Noam Chomsky: Well, I think it’s just been a core part of the Cuban revolution to have a very high level of internationalism. I mean, these cases you’ve mentioned are cases in point, but the most extreme case was the liberation of Africa. Take the case of Angola for example, and there are real connections between Cuba and Angola—much of the Cuban population comes from Angola. But South Africa, with US support, after the fall of the Portuguese empire, invaded Angola and Mozambique to establish their own puppet regime there. They were trying to protect Namibia, to protect apartheid, and nobody did much about it; but the Cubans sent forces, and furthermore they sent black soldiers and they defeated a white mercenary army, which not only rescued Angola but it sent a shock throughout the continent—it was a psychic shock—white mercenaries were purported to be invincible, and a black army defeated them and sent them back fleeing into South Africa. Well that gave a real shot in the arm to the liberation movements, and it also was a lesson to the white South Africans that the end is coming. They can’t just hope to subdue the continent on racist grounds. Now, it didn’t end the wars. The South African attacks in Angola and Mozambique continued until the late 1980s, with strong US support. And it was no joke. According to the UN estimates they killed a million and a half people in Angola and Mozambique, nothing slight. Nevertheless, the Cuban intervention had a huge effect, also on other countries of Africa. And one the most striking aspects of it is that they took no credit for it. They wanted credit to be taken by the nationalist movements in Africa. So in fact none of this was even known until an American researcher, Piero Gleijeses unearthed the evidence from the Cuban archives and African sources and published it in scholarly journals and a scholarly book, and it’s just an astonishing story but barely known—one out of a million people has ever heard of it.

Keane Bhatt: You mentioned the Venezuelan debt cancellation. At the same time, the G7 is in the process of eliminating bilateral debt. Why is that?

Noam Chomsky: Well they’re talking about it, yeah. The Venezuelans were first. And they just completely canceled the debt. G7 refused. In the Montreal meeting, they refused to even discuss it. Later, they indicated that they might do something. Maybe they’re embarrassed by the Venezuelan action. But I’m not sure how it’s playing out. As far as the IMF is concerned—the IMF is basically an offshoot of the US Treasury Department—they’ve talked about it but so far they have not agreed, as far as I can discover, to cancel the debt.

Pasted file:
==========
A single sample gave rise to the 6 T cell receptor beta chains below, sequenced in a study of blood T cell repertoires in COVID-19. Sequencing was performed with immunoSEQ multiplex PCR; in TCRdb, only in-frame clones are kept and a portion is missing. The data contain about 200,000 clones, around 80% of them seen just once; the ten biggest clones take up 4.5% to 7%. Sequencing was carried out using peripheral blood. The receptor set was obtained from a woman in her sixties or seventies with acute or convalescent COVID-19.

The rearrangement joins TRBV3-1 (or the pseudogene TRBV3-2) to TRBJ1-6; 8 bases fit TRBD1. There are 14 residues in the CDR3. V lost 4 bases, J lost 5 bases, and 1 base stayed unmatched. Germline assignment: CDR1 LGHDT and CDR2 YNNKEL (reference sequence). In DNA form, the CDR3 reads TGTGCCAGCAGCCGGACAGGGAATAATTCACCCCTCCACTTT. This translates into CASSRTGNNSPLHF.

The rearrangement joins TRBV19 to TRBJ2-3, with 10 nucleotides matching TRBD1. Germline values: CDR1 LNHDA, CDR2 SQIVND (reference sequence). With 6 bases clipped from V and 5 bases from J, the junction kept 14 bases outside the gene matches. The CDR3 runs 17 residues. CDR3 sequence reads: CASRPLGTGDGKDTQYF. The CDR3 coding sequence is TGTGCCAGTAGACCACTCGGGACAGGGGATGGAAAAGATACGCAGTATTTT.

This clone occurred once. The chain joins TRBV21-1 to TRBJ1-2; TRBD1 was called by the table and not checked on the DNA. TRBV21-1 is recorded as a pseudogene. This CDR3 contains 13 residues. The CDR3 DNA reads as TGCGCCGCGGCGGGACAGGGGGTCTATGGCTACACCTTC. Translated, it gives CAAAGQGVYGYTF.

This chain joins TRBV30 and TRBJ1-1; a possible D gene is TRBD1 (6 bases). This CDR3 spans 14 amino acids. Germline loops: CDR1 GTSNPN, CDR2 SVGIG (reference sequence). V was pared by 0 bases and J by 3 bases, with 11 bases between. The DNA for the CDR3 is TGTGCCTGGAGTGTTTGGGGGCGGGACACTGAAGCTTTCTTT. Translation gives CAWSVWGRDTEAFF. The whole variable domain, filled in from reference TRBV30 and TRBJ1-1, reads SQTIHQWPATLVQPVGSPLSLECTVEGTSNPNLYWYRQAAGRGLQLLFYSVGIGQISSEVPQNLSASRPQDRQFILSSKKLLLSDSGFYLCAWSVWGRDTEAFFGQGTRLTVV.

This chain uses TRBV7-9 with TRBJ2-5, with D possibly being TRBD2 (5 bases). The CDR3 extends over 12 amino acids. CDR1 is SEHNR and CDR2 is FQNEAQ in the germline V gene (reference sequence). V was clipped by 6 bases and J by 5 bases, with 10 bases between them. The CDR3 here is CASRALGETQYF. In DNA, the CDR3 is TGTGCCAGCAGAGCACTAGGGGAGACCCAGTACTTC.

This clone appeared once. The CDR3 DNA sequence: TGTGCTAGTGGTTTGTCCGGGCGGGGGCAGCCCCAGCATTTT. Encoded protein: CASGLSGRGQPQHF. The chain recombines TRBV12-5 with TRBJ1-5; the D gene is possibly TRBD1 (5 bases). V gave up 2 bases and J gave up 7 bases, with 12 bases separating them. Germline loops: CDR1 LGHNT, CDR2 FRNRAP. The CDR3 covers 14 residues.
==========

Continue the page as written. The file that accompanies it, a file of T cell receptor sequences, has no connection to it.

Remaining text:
Keane Bhatt: Bellerive, Prime Minister of Haiti, thanked the Dominican Republic, Cuba and Venezuela. The DR has been lauded for its relief efforts: providing food, materials and medical care, for example. But at the same time there are reports from the border of Dominican troops forcibly deporting family members of Haitian patients and sometimes even the patients themselves, in Jimaní, for example. What is your take on these contrary developments taking place and is there any historical context that you would like to add?

Noam Chomsky: Well, what the Dominican Republic does is up to Dominicans to decide, but the much more striking thing from my perspective, is that the United States has not brought in any—barely any refugees—even for medical treatment. And that was harshly condemned by the dean of the University of Miami Medical School who thought it was just criminal not to bring Haitians to Miami where there’s marvelous medical facilities while they have to do surgery with, you know, hacksaws in Haiti. And in fact one of the first US reactions to the earthquake was to send in the Coast Guard to ensure that there wouldn’t be any attempt to flee from Haiti. I mean, that’s atrocious. The United States is the richest country in the world, it’s right next door to Haiti. It should be offering every possible means of assistance to Haitians.

Furthermore there’s a little bit of background here. I mean, the earthquake in Haiti was a class-based catastrophe. It didn’t much harm the wealthy elite up in the hills, they were shaken but not destroyed. On the other hand the people who were living in the miserable urban slums, huge numbers of them, they were devastated. Maybe a couple hundred thousand were killed. How come they were living there? They were living there because of—it goes back to the French colonial system—but in the past century, they were living there because of US policies, consistent policies.

Keane Bhatt: You’re talking about the forcible decimation of peasant agriculture in the 1990s?

Noam Chomsky: It started with Woodrow Wilson. When Wilson invaded all of Hispaniola, Haiti and the DR, the Wilson invasion was pretty brutal in both parts of Hispaniola. But it was much worse in Haiti. And the reasons were very clearly stated.

Keane Bhatt: Racism.

Noam Chomsky: Yeah. The State Department said, well, the Dominicans have some European blood so they’re not quite so bad. But the Haitians are pure nigger. So Wilson sent the marines to disband the Haitian parliament because they wouldn’t permit US corporations to buy up Haitian lands. And he forced them to do it. Well, that’s one of the many atrocities and crimes. Just keeping to this, that accelerated the destruction of Haitian agriculture and the flight of people from the countryside to the cities. Now that continued under Reagan. Under Reagan, USAID and the World Bank set up very explicit programs, explicitly designed to destroy Haitian agriculture. They didn’t cover it up. They gave an argument that Haiti shouldn’t have an agricultural system, it should have assembly plants; women working to stitch baseballs in miserable conditions. Well that was another blow to Haitian agriculture, but nevertheless even under Reagan, Haiti was producing most of its own rice when Clinton came along.